As her UC Davis graduate school thesis, my friend Naomi Adiv is walking the Amtrak Capital Corridor rail line between the San Francisco Bay Area and Sacramento, the state's capital and documenting it. She was inspired by a 5th century English tradition called "beating the bounds
," where, according to Wikipedia
, the community in a parish would "walk the boundaries of the parish, to share the knowledge of where they lay, and to pray for protection and blessings for the lands." Naomi studies community arts and public space, and I think her project is an exciting hybrid of psychogeography, journalism, cartography, and performance art. Her blog is a raw feed of her photos and field notes. (She's not doing the walk all in one shot.) Naomi says:
In this project, I consider how we “beat the bounds” now... I plan to walk from one end of the region to the other along the tracks, exploring how a seemingly marginal space that seems to serve only as an “in-between” can really be ameaningful place with a life of its own. How do we come to know a place, and what does it mean to know a place in a way different from how its builders intended? Another way of stating this question: how does the experience of walking change one’s notion of a space produced to exclude human participation? How do we re-think and re-purpose landscape and landscapes through embodied practice in our daily lives?
In addition to walking and photographing and blogging, I'm working with artists from across the region to put up an art show in the spring in Davis, reflecting on the space of the railroad in the places where they live and work.
This gadget does exactly as promised: it looks like a thumbdrive (sort of) and fries the circuitry of any computer it’s plugged into. It’s made from camera flash parts, is charged with a standard AA battery, and delivers a 300V zap of DC destruction to the port for all your USB-murdering needs. Note that this […]
The Cobham catalog, exposed by The Intercept, features countless pages of surveillance gadgets sold to U.S. police to spy on American citizens: tiny black boxes with a big interest in you. In the creepily bland feature lists and nerdy product names is a whisper of a dark future; perhaps darker than anyone can imagine.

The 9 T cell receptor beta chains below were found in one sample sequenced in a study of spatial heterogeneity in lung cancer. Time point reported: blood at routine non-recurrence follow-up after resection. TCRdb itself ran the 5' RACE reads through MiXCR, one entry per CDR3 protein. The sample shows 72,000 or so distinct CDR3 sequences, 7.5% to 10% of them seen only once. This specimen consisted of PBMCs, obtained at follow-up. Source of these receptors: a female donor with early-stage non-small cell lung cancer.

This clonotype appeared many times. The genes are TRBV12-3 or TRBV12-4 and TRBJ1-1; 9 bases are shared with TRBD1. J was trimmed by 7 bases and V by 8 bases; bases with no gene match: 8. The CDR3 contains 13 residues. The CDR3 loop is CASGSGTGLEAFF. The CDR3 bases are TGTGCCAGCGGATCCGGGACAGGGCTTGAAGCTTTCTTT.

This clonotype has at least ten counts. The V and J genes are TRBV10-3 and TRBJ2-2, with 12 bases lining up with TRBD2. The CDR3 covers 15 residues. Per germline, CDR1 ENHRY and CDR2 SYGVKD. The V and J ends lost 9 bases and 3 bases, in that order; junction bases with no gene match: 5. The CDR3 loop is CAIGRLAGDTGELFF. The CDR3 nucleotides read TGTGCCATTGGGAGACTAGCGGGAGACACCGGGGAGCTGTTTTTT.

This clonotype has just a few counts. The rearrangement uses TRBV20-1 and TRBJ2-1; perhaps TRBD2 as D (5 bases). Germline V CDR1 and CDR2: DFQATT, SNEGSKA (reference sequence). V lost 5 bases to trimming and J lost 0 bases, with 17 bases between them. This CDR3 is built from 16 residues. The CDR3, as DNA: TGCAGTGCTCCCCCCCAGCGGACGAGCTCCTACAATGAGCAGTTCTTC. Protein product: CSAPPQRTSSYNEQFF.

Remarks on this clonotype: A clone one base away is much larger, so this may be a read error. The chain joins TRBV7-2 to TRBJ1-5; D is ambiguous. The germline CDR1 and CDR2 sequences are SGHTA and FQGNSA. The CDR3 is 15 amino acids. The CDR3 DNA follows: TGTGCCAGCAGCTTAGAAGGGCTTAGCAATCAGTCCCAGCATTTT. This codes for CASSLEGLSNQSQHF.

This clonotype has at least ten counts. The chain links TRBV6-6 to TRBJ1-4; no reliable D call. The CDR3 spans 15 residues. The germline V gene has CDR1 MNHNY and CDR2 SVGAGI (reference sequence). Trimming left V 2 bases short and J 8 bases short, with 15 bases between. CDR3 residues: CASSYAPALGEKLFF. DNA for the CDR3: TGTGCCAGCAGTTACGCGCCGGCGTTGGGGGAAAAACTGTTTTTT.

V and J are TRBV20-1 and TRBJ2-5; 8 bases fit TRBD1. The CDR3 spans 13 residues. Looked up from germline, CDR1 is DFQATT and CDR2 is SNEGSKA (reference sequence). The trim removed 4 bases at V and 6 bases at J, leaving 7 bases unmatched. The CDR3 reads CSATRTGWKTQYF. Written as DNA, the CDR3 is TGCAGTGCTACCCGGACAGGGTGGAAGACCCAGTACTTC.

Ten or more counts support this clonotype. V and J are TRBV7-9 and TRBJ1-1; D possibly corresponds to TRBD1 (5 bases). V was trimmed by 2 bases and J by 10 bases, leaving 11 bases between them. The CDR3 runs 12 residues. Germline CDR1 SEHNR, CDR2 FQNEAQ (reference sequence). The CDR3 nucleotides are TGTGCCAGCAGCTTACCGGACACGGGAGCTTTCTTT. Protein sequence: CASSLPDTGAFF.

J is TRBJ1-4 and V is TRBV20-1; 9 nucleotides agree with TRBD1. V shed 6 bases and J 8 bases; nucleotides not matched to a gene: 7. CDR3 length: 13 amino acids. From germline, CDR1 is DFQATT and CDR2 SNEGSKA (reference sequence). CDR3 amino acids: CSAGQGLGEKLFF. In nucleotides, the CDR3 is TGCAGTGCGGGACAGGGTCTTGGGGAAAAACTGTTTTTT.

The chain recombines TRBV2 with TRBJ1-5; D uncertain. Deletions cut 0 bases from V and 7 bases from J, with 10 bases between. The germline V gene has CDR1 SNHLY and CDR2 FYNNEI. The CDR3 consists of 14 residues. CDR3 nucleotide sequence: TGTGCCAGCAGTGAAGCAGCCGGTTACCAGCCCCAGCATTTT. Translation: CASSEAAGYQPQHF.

This image depicts the most commonly-found stylesheet colors on the web’s top sites—Paul Hebert did an amazing amount of analysis and this is just one of the intriguing visualizations he came up with. Most of these are obvious staples, especially HTML red and blue, though it’s interesting how far the blue “cluster” is from the […]
Loot Crate is a totally different kind of subscription service that mails subscribers monthly boxes filled with curated geek, pop culture, and gamer paraphernalia. Its cult following awaits a box every month filled with everything from bobble heads to T-shirts to special edition collectibles. But nothing gets Loot Crate fans as excited as the limited […]
The ARMOR-X Mini Flexible Phone Tripod is a smartphone tripod that is designed with flexible legs to rest on virtually any type of surface. Other tripods have proved useless unless I conveniently have a flat surface in front of me, which is why this particular tripod was appealing enough to try out. The ARMOR-X is compact and easy […]
You don’t need to get an advanced degree and take out massive loans to become a coder. This bundle of 10 courses was designed to teach anyone to code at home for less than it costs to go out for dinner. I was particularly impressed with this new 2017 bundle because it includes courses on […]